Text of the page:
Security is vital to all industries, from manufacturing to the healthcare sector. Breaches in security can result in stolen proprietary materials, financial loss, or worse. Certain kinds of security breaches may even put lives in jeopardy. Fortunately, there is a solution in the form of employee ID cards. 

Today’s article covers how these employee ID cards help keep companies secure. We discuss how RFID and smart card technology identify employees and other authorized personnel, the differences between the two technologies, and which one may best meet your security needs. 

The Importance of Employee ID Badges 

Employee ID badges provide security for companies by identifying who is an employee and who is not. By doing so, they:

  • Safeguard employees by only allowing them access to essential facilities.
  • Customize employee’s access to assets like personnel files appropriate to their position.
  • Prevent unauthorized individuals from entering restricted areas.
  • Protect important company assets and safeguard sensitive information. 

Employee ID badges provide other benefits as well. 

  • Monitoring everyone makes accounting for anyone missing during an emergency, like a fire or earthquake, easier. 
  • Ensure only employees get access to employee perks like childcare services or gym facilities.
  • Verify employees follow company policies like clocking in and out during their shifts.
  • Cut costs by reducing or even eliminating the need for onsite security personnel.

Employee Identification with RFID Tags and Smart Cards

Today’s employee ID badges usually come in two forms: RFID and smart cards. 


RFID, or Radio-Frequency Identification, uses a tag-and-reader system to track objects. The tag, which can be the size of a grain of pepper, contains information like unique identifiers, contact details, and location data. Many employees carry an RFID tag on their employee ID card or badge. 

RFID works when the employee presents their badge and RFID tag to an RFID reader. Readers come in all shapes and sizes and can look like a door lock, an external device, or be built into an industrial computer. The reader detects the tag using radio waves, which can be inches to even yards away, depending on the setup.

The tag’s information is transmitted to the company’s computer network system. The reaction depends on the employee’s profile, ranging from granting access to denying access or sending an alert to IT staff or company security.

Smart Card

A smart card is a physical card with an embedded integrated circuit or computer chip (ICC). Credit cards and similar forms of payment are the most well-known examples of smart cards.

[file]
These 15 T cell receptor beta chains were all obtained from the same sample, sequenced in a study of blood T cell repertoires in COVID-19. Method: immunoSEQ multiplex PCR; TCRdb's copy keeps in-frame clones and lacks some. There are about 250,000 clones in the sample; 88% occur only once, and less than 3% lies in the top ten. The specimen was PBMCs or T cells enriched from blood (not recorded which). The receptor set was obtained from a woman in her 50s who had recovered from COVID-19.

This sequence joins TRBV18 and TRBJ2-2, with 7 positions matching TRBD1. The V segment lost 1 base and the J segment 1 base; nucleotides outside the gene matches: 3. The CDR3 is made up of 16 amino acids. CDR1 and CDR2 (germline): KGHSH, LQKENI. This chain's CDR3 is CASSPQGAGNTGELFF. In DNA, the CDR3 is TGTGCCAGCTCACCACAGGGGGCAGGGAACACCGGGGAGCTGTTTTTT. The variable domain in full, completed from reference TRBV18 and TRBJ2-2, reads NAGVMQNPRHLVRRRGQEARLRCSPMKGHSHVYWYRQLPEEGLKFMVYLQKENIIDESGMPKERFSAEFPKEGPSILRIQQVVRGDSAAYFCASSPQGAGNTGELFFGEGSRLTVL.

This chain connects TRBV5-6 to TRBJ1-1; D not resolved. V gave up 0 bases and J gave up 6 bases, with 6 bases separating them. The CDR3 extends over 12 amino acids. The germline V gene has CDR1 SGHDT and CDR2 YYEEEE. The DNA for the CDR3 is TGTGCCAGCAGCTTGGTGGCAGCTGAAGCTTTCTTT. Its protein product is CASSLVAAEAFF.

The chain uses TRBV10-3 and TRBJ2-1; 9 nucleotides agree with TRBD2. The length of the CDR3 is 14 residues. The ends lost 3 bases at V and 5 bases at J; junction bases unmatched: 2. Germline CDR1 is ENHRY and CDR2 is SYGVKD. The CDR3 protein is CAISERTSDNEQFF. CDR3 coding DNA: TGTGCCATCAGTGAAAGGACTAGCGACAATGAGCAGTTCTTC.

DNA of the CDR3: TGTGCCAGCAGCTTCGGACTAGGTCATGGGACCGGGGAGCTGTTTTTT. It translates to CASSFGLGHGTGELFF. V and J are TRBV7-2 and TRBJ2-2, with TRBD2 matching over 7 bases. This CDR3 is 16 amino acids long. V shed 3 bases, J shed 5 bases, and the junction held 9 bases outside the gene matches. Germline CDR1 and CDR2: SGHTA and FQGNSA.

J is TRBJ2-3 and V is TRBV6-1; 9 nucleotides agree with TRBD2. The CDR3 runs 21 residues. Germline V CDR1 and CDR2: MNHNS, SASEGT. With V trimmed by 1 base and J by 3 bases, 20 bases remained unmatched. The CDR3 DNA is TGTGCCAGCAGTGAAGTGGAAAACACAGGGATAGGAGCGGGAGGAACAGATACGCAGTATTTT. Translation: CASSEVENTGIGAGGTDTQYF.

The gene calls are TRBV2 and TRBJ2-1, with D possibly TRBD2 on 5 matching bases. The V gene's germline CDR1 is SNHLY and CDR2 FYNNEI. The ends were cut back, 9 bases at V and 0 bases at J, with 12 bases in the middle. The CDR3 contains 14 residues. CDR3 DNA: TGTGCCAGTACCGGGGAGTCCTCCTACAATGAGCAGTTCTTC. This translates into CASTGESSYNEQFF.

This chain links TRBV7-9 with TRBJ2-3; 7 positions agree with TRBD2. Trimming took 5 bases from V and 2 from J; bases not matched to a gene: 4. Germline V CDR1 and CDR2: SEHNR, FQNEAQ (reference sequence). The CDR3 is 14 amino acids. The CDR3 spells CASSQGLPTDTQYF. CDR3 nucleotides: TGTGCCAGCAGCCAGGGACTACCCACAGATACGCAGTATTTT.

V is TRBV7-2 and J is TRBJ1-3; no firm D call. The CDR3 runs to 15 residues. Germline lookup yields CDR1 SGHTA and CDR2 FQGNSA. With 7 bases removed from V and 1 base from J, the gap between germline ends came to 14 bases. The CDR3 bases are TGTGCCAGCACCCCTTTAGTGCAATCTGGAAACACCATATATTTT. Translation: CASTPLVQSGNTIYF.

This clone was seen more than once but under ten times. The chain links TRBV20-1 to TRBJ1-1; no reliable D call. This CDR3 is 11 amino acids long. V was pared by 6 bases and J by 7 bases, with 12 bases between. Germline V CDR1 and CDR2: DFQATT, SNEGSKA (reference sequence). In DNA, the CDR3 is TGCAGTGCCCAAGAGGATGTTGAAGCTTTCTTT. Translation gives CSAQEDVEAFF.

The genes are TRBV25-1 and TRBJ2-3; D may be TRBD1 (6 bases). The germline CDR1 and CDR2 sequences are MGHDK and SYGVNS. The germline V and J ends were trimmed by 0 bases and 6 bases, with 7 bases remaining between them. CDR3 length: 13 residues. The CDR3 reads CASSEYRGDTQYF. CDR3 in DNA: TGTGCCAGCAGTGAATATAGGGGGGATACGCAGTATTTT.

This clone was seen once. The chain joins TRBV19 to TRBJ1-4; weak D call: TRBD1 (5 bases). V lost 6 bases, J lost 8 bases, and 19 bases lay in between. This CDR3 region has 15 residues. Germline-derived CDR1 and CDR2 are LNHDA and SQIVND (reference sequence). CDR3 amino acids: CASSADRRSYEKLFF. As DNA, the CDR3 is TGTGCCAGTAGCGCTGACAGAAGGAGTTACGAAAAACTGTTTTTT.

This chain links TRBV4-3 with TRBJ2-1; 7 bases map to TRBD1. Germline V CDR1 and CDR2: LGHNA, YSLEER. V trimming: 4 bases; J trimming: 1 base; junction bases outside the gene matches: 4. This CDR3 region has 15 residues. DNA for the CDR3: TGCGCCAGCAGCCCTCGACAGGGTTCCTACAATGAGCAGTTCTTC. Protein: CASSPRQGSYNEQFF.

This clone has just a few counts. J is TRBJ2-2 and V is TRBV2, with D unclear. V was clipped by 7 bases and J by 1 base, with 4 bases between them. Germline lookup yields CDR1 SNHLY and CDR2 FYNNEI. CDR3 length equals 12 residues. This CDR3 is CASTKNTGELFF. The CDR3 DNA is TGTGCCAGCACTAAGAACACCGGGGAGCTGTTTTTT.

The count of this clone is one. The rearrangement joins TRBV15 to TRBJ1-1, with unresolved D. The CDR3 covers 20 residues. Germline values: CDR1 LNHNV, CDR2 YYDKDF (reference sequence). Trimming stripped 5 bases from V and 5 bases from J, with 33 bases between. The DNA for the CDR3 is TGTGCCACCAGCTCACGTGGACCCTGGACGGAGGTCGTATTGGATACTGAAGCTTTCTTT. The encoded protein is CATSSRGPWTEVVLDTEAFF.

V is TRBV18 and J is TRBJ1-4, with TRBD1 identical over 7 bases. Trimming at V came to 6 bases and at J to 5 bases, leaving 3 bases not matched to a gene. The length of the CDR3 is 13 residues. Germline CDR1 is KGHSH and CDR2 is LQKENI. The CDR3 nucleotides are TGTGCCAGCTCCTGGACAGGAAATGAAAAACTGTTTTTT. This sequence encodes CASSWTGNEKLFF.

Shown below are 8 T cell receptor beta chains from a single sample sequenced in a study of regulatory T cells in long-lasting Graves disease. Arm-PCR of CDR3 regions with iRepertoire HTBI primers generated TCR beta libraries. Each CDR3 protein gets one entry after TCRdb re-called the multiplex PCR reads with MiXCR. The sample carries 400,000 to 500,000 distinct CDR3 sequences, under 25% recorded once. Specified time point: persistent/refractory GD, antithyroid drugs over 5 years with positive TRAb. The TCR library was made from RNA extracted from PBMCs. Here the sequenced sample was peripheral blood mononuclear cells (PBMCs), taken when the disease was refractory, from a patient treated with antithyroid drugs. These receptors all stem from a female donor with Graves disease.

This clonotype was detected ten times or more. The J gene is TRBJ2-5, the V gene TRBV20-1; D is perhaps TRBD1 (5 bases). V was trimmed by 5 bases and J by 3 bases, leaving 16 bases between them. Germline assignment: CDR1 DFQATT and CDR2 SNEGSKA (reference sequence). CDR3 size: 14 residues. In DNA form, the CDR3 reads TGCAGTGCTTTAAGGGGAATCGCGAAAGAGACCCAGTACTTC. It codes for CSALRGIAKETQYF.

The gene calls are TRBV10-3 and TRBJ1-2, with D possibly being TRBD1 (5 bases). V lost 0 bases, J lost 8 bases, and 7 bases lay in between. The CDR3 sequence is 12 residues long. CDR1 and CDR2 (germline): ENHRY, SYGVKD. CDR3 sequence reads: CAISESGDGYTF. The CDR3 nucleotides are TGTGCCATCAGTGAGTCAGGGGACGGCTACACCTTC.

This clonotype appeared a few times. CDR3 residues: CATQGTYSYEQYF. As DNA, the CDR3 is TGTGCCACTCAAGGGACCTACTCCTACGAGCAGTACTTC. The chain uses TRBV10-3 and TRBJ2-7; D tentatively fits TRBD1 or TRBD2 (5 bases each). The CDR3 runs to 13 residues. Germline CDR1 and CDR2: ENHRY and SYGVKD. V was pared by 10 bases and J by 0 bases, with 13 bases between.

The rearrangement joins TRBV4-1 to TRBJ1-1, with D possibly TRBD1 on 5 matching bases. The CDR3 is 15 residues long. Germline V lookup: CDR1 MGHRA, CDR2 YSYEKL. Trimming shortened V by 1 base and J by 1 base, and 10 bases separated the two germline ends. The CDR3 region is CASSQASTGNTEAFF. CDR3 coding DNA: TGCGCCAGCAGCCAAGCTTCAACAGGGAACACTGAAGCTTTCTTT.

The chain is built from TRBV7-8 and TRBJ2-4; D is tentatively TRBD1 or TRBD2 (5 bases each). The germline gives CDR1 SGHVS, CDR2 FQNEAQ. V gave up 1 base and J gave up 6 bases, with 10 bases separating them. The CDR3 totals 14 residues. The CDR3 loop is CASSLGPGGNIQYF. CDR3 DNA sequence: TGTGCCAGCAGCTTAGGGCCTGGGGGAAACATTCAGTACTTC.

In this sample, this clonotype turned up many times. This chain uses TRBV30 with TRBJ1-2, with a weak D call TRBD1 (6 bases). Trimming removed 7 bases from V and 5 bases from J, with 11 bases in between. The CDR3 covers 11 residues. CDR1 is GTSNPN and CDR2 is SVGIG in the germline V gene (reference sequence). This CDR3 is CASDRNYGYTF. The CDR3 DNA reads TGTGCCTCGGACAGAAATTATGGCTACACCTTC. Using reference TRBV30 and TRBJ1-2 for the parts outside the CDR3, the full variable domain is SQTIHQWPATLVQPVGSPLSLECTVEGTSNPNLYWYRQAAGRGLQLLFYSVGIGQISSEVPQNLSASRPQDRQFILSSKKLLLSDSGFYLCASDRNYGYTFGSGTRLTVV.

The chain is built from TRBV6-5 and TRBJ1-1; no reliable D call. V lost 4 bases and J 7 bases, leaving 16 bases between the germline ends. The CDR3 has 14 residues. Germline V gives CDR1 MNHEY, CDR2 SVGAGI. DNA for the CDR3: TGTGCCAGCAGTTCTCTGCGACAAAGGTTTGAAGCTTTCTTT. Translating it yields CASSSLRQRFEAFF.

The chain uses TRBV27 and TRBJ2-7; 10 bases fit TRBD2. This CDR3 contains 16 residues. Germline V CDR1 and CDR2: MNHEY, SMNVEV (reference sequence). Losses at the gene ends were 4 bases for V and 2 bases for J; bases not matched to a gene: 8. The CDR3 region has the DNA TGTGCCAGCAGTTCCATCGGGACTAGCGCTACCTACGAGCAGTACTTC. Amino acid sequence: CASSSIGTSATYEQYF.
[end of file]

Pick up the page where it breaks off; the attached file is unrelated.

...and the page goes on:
The ICC contains large amounts of data. The employee’s name, position, and level of access are examples of some data stored in smart cards used as employee badges. Company perks can be maintained on the smart card, like a food tab to the company’s onsite cafeteria.

Smart card access is performed in one of two ways. “Chip and dip” has the employee inserting their card into a smart card reader. Contactless smartcards, on the other hand, work by placing the card close to the reader, similar to RFID systems. The reader’s industrial box PC or similar device then reacts based on the employee’s profile (opening the door, bringing up the files, contacting IT, etc.) 

Meeting Your Security Needs with RFID and Smart Card

Both RFID and smart cards are used as employee ID badges or cards. What is suitable for your company depends on its specific wants and needs. 

Security: The information transmitted between an RFID tag and a reader has little to no security, like encryption or other cybersecurity protocols. Any reader can get a tag to reveal its contents at the right RF frequency and protocol. Car keys, which use a secure RFID tag, are the exception.

Smart cards have a large number of security features. Their ICC can perform complex functions like encryption and securely store and manage data. Most will require a personal identification number (PIN) to be entered before releasing their stored information to readers. In addition, most smart cards can be adapted for even more advanced security features like multi-factor authentication

Speed: RFID tags can be scanned quickly and easily by readers. They can be read from a distance and are not blocked by most common materials like clothing. For example, an employee whose RFID ID badge is in a pocket, wallet, or purse would not need to take it out to unlock a door.

To be verified, smart cards must be inserted into a reader. Even contactless cards must be within 1-2 inches of the reader. Obstacles like clothing or the leather of a wallet can interfere with the card’s operation. 

Cost: RFID tag-and-reader systems can be pricey, especially those with advanced features like active tags, which power and transmit their own radio waves. Also, companies need to make sure they have the right system. There are multiple RFID standards, and selecting the wrong one can be a costly error. 

Smart cards follow international standards, which make them and their readers less costly to purchase, use, and maintain. 

Let Cybernet Help You Identify Your Employees

Employee ID cards ensure that only authorized personnel have access to a facility and its assets, such as confidential files. Today’s businesses and organizations use technologies like RFID and smart cards to verify identity and other purposes like tracking. 

Contact Cybernet today if you’re looking for suitable computers to work with your employee ID verification system. Many of our PCs and tablets come with RFID and smartcard readers either built-in or easily attached via their numerous ports. Other features, like fanless design and rugged parts, ensure our computers function in unique and demanding environments. 

Join the conversation and connect with us on this and other relevant topics – Follow us on Facebook, Twitter, and LinkedIn.